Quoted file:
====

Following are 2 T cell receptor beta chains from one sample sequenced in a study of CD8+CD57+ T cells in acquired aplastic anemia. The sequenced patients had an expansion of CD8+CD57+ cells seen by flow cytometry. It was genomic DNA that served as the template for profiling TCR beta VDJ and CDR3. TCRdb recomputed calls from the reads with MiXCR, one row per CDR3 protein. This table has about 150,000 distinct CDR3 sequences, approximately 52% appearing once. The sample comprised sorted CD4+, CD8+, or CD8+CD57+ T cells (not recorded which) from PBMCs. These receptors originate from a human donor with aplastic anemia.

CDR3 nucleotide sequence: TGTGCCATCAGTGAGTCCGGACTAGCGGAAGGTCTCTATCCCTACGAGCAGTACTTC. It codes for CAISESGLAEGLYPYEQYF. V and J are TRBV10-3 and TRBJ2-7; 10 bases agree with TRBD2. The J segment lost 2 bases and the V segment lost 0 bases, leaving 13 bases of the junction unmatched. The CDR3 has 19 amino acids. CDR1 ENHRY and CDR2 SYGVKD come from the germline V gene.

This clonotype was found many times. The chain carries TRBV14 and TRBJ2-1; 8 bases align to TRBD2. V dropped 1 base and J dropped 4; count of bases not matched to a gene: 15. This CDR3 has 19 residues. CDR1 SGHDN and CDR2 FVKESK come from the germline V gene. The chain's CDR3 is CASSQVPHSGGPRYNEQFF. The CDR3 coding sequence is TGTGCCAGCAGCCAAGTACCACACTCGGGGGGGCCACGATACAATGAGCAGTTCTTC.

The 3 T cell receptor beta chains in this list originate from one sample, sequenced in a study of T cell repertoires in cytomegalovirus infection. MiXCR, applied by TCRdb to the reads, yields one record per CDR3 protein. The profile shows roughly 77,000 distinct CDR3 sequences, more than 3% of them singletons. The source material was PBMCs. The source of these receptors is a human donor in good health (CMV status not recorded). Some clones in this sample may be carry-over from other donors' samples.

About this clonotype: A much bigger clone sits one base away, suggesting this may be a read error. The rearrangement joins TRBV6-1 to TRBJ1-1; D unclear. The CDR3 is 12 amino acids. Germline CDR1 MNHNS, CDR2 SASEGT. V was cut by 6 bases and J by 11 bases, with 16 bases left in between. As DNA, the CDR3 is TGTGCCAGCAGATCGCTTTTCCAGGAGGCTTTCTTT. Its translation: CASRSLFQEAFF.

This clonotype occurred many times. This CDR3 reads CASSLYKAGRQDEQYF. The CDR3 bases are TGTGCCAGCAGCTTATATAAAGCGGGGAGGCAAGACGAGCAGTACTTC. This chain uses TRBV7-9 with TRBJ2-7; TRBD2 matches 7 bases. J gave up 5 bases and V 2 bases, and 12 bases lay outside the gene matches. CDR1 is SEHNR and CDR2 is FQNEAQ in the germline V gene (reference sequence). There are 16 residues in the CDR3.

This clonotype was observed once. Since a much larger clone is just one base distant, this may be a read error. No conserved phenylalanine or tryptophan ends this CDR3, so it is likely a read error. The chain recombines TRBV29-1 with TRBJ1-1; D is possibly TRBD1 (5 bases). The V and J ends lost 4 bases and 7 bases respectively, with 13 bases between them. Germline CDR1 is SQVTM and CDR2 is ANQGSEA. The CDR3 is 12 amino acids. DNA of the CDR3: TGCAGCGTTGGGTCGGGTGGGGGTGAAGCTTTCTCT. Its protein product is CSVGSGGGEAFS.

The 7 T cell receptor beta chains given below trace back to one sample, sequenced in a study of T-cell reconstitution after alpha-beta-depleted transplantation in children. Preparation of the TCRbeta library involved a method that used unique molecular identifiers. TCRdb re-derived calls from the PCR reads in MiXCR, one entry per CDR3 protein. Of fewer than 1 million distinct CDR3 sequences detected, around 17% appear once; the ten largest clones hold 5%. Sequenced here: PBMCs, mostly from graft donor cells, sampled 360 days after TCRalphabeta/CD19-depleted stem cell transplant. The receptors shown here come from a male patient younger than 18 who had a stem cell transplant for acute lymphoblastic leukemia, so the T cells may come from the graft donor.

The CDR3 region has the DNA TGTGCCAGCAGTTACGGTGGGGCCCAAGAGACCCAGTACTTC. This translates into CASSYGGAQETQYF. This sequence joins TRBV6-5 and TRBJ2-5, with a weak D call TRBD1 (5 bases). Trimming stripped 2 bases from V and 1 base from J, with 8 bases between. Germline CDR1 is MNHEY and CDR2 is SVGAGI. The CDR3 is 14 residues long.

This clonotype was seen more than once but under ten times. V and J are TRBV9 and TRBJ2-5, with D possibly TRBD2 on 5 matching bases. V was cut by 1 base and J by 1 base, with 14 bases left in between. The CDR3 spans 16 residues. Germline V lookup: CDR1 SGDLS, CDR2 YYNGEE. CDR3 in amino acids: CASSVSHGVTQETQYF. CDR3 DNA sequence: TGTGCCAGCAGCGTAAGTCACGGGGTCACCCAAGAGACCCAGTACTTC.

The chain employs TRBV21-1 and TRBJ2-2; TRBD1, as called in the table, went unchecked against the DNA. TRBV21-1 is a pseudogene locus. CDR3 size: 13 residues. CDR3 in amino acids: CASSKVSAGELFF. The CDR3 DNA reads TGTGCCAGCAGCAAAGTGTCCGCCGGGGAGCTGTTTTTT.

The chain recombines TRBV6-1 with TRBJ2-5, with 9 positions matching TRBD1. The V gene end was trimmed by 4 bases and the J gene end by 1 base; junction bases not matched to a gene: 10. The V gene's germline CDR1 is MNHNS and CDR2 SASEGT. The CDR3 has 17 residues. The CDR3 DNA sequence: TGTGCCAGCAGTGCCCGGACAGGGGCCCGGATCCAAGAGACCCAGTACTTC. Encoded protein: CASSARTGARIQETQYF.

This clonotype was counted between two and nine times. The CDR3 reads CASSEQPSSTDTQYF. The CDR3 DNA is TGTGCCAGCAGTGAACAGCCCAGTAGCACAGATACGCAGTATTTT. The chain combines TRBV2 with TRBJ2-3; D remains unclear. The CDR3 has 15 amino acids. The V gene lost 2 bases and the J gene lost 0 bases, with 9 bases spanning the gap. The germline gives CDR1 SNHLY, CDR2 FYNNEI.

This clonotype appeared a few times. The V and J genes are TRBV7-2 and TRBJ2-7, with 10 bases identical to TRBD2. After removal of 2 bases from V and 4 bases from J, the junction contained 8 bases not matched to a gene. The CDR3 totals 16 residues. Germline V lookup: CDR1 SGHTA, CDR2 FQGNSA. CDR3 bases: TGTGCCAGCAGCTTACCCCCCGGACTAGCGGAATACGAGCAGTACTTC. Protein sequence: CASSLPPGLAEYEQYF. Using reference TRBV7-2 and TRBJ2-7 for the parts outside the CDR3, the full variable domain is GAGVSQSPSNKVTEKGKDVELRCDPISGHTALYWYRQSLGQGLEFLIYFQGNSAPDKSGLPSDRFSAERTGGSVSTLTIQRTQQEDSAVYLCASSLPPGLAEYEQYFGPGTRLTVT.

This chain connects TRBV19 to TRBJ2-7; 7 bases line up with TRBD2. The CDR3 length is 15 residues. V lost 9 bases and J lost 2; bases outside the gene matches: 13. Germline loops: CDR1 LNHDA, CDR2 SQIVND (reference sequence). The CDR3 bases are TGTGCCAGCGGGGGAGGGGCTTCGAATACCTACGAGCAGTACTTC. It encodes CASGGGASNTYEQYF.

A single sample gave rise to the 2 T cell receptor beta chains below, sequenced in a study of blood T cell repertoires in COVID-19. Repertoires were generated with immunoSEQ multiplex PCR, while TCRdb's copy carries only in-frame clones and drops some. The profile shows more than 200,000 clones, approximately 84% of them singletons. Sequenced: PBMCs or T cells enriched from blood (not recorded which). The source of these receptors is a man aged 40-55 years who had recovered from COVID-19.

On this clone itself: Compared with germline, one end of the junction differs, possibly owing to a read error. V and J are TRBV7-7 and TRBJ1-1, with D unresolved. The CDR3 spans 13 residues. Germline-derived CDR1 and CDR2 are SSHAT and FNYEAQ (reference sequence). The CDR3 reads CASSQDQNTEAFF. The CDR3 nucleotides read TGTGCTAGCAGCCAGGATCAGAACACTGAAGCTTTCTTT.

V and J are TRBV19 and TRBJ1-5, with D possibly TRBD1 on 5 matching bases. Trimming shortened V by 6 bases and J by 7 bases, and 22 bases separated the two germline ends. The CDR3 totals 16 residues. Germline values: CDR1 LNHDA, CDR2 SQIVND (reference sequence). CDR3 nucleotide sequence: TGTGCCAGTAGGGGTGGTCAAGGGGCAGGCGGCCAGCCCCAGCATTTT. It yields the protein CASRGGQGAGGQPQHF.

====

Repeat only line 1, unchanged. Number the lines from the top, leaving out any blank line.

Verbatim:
Following are 2 T cell receptor beta chains from one sample sequenced in a study of CD8+CD57+ T cells in acquired aplastic anemia. The sequenced patients had an expansion of CD8+CD57+ cells seen by flow cytometry. It was genomic DNA that served as the template for profiling TCR beta VDJ and CDR3. TCRdb recomputed calls from the reads with MiXCR, one row per CDR3 protein. This table has about 150,000 distinct CDR3 sequences, approximately 52% appearing once. The sample comprised sorted CD4+, CD8+, or CD8+CD57+ T cells (not recorded which) from PBMCs. These receptors originate from a human donor with aplastic anemia.